I'm nursing a mee goreng at the Bali Marina. The captain of the Placebo, a yacht that hopefully take me to Australia, looks at me thoughtfully.
'You're not one of these "overland travellers" are you? I've had three others contact me, they're coming too,' he says.
When I began this trip, I thought I was doing something pretty unique. Sure, I knew about Ed and Fiona Gillespie's trip, and Babs and her voyage from Wales to Brisbane. Some people must also have followed the Man in Seat 61's excellent advice on long-haul overland travel. But I didn't imagine to meet three others who are travelling England to Australia without flying. Soon I'll actually get to meet them - and their stories will intertwine with mine.
This trip has opened my eyes to the adventurous spirit and courage of other travellers. The Trans-siberian and my stay in Mongolia introduced me to several other travellers committed to exploring the world but reducing their carbon footprint. Even more impressive have been the little signs I've seen, messages in visitors books and grafitti on hostel walls, of a range of people cycling to East Asia from Europe, a truly low-impact method of seeing the world. Similarily Ben Dale made a modern day pilgrimage from Canterbury to Jerusalem, literally step by step.
By contrast my own trip here from Penang in Malaysia seemed tame. I wanted it that way. After five days in Penang. I was ready to make some distance. I had waited over a weekend for my special 60 day Indonesian visa and unsuccessfully tried to rendezvous with the cycle rally planned as part of the global phenomenon that occurred on October 24th.
Rather than face a gruelling bus trip along Sumatra's 'highways' (it would take more than a week to do it and remain sane, I was warned) I took a bus south from Penang, spent 2.5 hours in the polished metropolis of Singapore, and took a short hop to Batam, an industrial island which is most definitely part of Indonesia. I was greeted by a suspicious look at my 60 day visa, a row of roadside thatched stalls, a chorus of 'hello mister!' and 'where are you going?'. Here I boarded the remarkable weekly Pelni ferry to Jakarta, which was carrying around a thousand passengers, most of whom seem to be karaoke stars carrying several times their weight in luggage.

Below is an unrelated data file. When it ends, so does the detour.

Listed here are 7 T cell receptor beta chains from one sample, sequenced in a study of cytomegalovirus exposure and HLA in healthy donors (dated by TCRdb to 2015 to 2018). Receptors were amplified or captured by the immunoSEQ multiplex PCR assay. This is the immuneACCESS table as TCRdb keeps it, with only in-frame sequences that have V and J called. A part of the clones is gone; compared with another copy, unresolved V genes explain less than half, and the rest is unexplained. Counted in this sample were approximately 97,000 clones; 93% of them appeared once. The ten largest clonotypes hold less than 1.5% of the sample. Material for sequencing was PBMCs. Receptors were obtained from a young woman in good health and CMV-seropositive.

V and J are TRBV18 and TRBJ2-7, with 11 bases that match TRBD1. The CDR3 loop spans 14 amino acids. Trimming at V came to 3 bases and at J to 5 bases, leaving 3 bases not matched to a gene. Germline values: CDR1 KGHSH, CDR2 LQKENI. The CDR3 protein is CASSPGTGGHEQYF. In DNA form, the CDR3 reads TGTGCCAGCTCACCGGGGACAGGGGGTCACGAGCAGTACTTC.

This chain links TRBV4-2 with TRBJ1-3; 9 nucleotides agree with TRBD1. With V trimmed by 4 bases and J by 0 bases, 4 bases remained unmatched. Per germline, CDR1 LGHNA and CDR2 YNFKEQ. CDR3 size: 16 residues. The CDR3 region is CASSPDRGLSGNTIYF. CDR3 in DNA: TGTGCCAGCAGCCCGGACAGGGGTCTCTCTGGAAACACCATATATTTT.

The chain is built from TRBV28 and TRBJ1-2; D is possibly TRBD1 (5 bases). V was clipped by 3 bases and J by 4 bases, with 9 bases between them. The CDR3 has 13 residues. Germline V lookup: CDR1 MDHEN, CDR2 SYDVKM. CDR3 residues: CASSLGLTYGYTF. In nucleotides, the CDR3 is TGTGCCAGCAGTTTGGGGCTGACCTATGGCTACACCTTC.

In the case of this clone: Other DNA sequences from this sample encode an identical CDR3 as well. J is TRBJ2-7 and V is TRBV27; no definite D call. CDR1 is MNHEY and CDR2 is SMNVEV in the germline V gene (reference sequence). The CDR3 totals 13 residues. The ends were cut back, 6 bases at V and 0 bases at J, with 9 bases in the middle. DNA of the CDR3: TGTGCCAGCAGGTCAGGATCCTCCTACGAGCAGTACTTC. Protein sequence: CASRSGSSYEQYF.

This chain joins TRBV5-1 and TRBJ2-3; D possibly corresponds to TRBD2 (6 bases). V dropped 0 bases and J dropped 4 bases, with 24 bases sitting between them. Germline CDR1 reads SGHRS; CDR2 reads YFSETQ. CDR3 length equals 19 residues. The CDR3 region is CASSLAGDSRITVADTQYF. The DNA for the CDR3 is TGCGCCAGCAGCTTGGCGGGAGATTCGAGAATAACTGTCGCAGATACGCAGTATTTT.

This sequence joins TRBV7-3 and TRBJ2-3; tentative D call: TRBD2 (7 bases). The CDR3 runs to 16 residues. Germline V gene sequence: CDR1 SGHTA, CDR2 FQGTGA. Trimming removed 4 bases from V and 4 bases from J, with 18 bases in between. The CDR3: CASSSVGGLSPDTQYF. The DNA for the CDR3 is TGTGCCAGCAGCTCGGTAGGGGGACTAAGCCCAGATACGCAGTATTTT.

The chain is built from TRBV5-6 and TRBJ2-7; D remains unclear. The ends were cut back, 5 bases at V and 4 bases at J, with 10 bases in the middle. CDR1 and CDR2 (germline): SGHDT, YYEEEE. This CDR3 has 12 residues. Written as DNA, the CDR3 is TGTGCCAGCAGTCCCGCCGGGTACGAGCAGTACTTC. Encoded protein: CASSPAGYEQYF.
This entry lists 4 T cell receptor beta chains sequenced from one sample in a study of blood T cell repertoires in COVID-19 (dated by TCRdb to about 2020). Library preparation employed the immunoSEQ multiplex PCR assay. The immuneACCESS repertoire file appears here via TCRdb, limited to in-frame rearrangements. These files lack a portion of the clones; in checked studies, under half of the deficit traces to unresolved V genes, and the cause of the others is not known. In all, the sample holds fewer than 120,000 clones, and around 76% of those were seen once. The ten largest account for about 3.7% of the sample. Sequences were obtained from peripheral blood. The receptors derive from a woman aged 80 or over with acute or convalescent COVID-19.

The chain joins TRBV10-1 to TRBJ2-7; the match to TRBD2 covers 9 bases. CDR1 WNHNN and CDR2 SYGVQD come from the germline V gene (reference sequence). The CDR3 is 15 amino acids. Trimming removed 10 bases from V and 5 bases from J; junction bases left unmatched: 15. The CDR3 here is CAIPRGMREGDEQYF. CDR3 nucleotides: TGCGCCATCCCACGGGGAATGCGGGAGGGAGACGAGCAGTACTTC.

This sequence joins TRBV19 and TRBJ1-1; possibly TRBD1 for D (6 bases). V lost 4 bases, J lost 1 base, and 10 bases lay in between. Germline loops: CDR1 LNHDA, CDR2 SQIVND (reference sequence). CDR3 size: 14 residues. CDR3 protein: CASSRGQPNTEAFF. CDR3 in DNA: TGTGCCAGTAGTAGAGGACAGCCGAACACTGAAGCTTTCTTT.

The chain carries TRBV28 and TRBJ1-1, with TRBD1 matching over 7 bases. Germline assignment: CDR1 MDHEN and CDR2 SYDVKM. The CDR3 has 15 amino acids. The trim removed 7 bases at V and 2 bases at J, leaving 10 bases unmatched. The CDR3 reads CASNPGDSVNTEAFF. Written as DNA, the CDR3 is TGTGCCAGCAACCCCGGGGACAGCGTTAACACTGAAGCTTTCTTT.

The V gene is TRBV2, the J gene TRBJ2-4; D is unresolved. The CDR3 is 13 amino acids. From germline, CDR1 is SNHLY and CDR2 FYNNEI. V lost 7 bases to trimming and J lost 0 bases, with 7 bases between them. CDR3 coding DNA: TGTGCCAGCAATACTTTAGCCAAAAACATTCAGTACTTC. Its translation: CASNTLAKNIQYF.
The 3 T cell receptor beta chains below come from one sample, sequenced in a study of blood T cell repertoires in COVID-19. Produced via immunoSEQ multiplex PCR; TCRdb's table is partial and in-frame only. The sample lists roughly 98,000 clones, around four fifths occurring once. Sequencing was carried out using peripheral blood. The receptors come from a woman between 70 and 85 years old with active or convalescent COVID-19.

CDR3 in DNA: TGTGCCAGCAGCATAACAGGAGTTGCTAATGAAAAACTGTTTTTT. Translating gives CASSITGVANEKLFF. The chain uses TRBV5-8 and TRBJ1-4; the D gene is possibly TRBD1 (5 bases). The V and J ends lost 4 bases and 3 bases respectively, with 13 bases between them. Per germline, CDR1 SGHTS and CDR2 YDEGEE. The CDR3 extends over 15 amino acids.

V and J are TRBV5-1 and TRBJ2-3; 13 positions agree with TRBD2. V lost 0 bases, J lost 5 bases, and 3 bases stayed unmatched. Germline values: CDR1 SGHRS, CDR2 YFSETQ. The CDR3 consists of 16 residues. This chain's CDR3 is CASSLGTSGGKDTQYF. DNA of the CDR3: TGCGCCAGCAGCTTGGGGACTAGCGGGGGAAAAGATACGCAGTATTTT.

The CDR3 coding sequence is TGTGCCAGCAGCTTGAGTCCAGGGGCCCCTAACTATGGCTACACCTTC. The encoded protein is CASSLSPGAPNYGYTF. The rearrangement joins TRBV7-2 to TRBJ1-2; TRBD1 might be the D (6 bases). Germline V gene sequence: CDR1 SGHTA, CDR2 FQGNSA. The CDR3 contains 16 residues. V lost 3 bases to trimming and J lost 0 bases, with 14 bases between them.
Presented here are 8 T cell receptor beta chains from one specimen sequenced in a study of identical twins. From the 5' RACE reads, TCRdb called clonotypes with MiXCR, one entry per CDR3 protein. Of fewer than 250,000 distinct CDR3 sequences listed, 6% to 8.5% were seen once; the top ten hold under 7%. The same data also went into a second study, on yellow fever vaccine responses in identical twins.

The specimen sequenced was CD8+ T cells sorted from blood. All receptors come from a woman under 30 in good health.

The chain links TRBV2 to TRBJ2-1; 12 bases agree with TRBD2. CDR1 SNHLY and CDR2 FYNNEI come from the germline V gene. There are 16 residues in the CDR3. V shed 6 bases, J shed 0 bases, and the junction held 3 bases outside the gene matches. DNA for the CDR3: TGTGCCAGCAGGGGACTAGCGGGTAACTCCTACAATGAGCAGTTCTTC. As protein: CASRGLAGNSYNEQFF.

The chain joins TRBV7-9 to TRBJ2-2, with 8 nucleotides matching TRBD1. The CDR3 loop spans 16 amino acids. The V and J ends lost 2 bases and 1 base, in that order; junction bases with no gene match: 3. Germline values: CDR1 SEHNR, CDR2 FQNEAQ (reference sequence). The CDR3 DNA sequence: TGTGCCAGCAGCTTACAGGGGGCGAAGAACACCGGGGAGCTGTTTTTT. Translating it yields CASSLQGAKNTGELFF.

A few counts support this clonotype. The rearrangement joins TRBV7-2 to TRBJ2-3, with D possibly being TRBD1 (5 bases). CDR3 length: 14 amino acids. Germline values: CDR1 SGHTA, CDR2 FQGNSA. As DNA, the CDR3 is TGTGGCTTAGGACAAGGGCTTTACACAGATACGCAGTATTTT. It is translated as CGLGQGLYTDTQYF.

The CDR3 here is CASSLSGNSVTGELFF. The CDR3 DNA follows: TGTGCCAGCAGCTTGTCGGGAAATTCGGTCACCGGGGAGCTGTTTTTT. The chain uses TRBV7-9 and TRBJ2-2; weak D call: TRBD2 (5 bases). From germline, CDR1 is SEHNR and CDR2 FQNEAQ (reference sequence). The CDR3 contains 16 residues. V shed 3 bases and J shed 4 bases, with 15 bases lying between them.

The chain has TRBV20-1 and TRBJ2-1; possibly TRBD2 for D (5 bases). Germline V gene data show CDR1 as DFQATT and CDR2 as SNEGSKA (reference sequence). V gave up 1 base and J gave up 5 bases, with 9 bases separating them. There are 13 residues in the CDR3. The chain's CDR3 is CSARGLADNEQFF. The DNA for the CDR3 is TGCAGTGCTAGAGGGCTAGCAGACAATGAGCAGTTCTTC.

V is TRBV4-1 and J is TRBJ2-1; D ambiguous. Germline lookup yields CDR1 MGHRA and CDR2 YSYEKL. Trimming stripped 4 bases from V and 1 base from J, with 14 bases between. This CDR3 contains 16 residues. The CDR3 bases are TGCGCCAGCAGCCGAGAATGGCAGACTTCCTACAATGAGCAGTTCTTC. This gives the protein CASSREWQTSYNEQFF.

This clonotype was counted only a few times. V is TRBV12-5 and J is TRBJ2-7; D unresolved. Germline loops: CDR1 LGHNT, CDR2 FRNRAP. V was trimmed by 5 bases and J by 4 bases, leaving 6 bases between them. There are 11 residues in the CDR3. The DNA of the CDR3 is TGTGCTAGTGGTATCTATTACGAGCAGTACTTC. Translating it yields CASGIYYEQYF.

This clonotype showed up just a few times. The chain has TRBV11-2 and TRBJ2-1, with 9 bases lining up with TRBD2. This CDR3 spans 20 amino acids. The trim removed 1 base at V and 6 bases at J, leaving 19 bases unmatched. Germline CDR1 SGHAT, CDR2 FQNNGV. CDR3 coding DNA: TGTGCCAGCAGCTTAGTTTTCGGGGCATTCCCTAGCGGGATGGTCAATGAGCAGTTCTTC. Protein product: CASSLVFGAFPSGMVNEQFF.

Crossing an island as fascinating as Java in just a few days was one of the bittersweet experiences of my trip. I console myself that I'm getting close to home now, and visiting Indonesia again within a few years is not out of the question. Maybe I might even find another of these 'overland travellers' to come with me. We're pretty common now, you know.
CO2 Emissions - Penang to Bali
|Mode||Journey||Emissions calcs||Total emissions|
|Coach||Penang - Singapore||698km x 29g CO2 per passenger kilometre||20 kg CO2|
|Passenger ferry||Singapore - Batam||50km x 150g CO2/pkm||8 kg CO2|
|Passenger ferry||Batam - Jakarta||900km x 78g CO2/pkm||70 kg CO2|
|Diesel train||Jakarta - Yogyakarta||545km x 75g CO2/pkm||41 kg CO2|
|Coach||Yogyakarta - Denpasar||695km x 29g CO2/pkm||20 kg CO2|
|TOTAL||2888 km||159 kg CO2|
Equivalent emissions if I had flown direct: 2278km + 9% routing addition x 98g ppkm (short haul) x 2.5 ?(RFI) = 608 kg CO2
Note on the data: Trying to get fuel efficiency figures for the Pelni ship out of the Indonesian crew garnered smiles but little data. Instead I did some really rough calculations scaling up from other marine engines, and found 78gms ppkm, remarkably close to the 75gm ppkm I figured using a completely different method for the Xin Jia Zhen back in China.
For other transport I used Defra's Emission Factors.
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